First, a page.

Ask The Roommate Doctor
Got a problem? She’s got answers.
My roommate is what you might call morbidly and grotesquely obese. I’m guessing that she probably weighs more than 200 pounds. It’s gotten to the point where I don’t feel sorry for her anymore; I’m just disgusted. As you probably guessed, she eats like a pig. She eats fast food in the morning, noon and night. It’s especially hard for me to watch her destroy herself because I’m studying to be a nutritionist. Not only is this bad for her social life, but it could kill her. I want to help her without putting her on the defensive. What should I do?
Imagine Gandhi shacking up with Hitler—never mind the fact that Gandhi is god-like while Hitler was the spawn of Satan, they seem to have very different eating styles. While Hitler preferred stuffed pigeon, Gandhi preferred to fast for peace. Though I’m not comparing you to either Hitler or Gandhi, I am comparing yours and your roommate’s respective health views to the very opposite ideals of these two diametric figures. As you are studying the glorious world of alpha-linolenic fatty acids, your roommate is a veritable Rhodes Scholar when it comes to fast food menus, reciting the value meals like a literati recites Proust. This doesn’t mean you should turn your perfectly sculpted back on her when she’s on her fifth helping of mac ’n’ cheese casserole, but it does mean that you can’t expect her to immediately see the light upon reading The Abs Diet. She’s eaten her way to 300 pounds for a reason—and it’s not because she likes the open-mouthed stares of very young children. The fact that you care will help her a lot more than a chastity belt for the kitchen appliances and pantries. Rather than expressing disgust (something she probably already feels herself), show her some love and patience … after that, the dietary tips will be a piece of cake.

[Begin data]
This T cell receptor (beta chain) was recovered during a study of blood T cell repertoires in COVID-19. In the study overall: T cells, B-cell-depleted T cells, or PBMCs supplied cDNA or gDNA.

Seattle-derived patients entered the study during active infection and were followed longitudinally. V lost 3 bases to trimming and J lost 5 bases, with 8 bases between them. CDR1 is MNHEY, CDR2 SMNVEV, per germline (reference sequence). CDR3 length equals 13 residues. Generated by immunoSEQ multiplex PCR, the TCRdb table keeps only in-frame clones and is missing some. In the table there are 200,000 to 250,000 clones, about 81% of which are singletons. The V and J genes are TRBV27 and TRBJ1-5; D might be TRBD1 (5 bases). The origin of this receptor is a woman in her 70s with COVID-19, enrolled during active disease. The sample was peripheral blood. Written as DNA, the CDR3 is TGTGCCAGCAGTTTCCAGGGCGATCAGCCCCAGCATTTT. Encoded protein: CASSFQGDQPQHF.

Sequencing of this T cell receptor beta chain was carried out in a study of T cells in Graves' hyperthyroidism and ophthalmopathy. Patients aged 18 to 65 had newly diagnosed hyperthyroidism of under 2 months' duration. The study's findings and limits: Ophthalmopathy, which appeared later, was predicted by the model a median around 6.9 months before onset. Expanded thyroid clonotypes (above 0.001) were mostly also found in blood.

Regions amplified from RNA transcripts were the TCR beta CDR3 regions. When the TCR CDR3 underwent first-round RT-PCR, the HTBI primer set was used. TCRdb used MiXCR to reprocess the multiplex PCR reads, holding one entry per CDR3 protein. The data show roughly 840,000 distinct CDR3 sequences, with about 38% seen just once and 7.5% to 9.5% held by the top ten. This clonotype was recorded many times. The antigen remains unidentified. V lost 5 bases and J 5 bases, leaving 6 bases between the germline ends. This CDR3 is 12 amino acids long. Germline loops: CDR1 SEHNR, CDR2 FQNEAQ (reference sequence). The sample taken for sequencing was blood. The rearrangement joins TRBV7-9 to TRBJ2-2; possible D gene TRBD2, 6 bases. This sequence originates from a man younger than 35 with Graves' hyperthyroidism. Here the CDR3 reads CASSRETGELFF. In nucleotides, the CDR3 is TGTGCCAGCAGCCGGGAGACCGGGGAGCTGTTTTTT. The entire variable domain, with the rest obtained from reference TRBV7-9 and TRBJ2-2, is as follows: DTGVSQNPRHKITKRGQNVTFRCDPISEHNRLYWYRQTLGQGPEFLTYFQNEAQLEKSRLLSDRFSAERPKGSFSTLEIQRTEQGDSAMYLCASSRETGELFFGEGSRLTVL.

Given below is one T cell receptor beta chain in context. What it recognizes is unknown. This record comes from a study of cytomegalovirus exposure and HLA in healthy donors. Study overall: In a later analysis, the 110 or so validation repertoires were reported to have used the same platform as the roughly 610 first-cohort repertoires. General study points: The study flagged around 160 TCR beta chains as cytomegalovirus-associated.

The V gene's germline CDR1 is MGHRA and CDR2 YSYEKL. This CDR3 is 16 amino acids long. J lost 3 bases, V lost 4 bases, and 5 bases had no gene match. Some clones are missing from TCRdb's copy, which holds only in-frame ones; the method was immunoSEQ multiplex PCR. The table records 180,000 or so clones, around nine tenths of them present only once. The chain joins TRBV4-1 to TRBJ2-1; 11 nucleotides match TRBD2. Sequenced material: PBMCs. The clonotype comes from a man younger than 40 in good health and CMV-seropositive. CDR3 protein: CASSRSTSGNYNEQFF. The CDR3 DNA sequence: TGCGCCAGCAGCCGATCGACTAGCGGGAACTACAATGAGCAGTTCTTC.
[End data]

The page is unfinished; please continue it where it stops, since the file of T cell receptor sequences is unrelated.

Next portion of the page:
Two weeks ago my roommate brought home a cat without discussing it with me. When we first moved in together (last December) we were both petless and I assumed that was the way it would stay. I’m not an “animal person,” and I resent what she did. The cat pees all over the house and smells pretty darn bad. Now she’s telling me that it was supposed to be a surprise for me and she thought I would like it. I don’t know why she thought I would like it, but I don’t. So far she hasn’t done anything to rectify the situation.
When I want to show my 87-year-old grandmother that I care, I buy her a gift certificate for a full day of skydiving and bungee jumping. I also invite my friends along with me to the gynecologist’s office when I want to let them know how much I love and appreciate them.
These gestures, of course, are obviously bogus. Bringing home a living, breathing animal as a token of friendship is fine if the recipient happens to be Jane Goodall and the animal is a chimp, otherwise there should be a discussion about adding to the household brood. It doesn’t take much more than common sense to know that caring for any kind of animal is a lot of work—not something you burden your unsuspecting roommate with under the guise of a “gift.”
Bringing home a cat without talking to you about it first was not only disrespectful but negligent behavior. Your roommate needs to find a new home for Mr. Kitty right away. If she’s really attached, perhaps she can find a place with visitation rights.
I just applied for a graduate program in London and I will find out if I’m accepted within the next six months. When should I tell my roommate? If I don’t get in, I don’t want her to be upset that I was going to leave in the first place.
You have a few options. You could just not tell her at all—maybe slip a copy of Leavin’ On A Jet Plane under her door and hope she understands. Or drop some hints—you know, start listening to the Scissor Sisters all the time or incorporate phrases like “bugger off” and “capital idea.” Make some kind of altar in honor of Oscar Wilde and Benny Hill. If she doesn’t get the hint, it’s clearly her fault. Then there’s always the honest, it-might-sting-at-first-but-you-will-feel-better-later approach: tell her immediately and never mind the bullocks.
I moved into the dorms with my new roommate this summer. He seems like a cool dude. I’m testing his trustworthiness by leaving money out once in a while. My girlfriend thinks I’m a jerk for doing this. I think I’m just smart.
Skepticism and paranoia are often mistaken for brilliance, just as the Scary Movie franchise is usually mixed up with thoughtful social commentary à la the Coen Brothers. Before you take the Mensa test, take a cue from your girlfriend and trust her on the “jerk” assessment. After all, you would probably feel a little icky, too, if you found out that the hottie at the supermarket wasn’t actually flirting with you, but a plant hired by your lady to lure and trap you into revealing your inner scumbag. Give your roommate the benefit of the doubt and live in blissful trust, unless the day ever comes when he proves otherwise.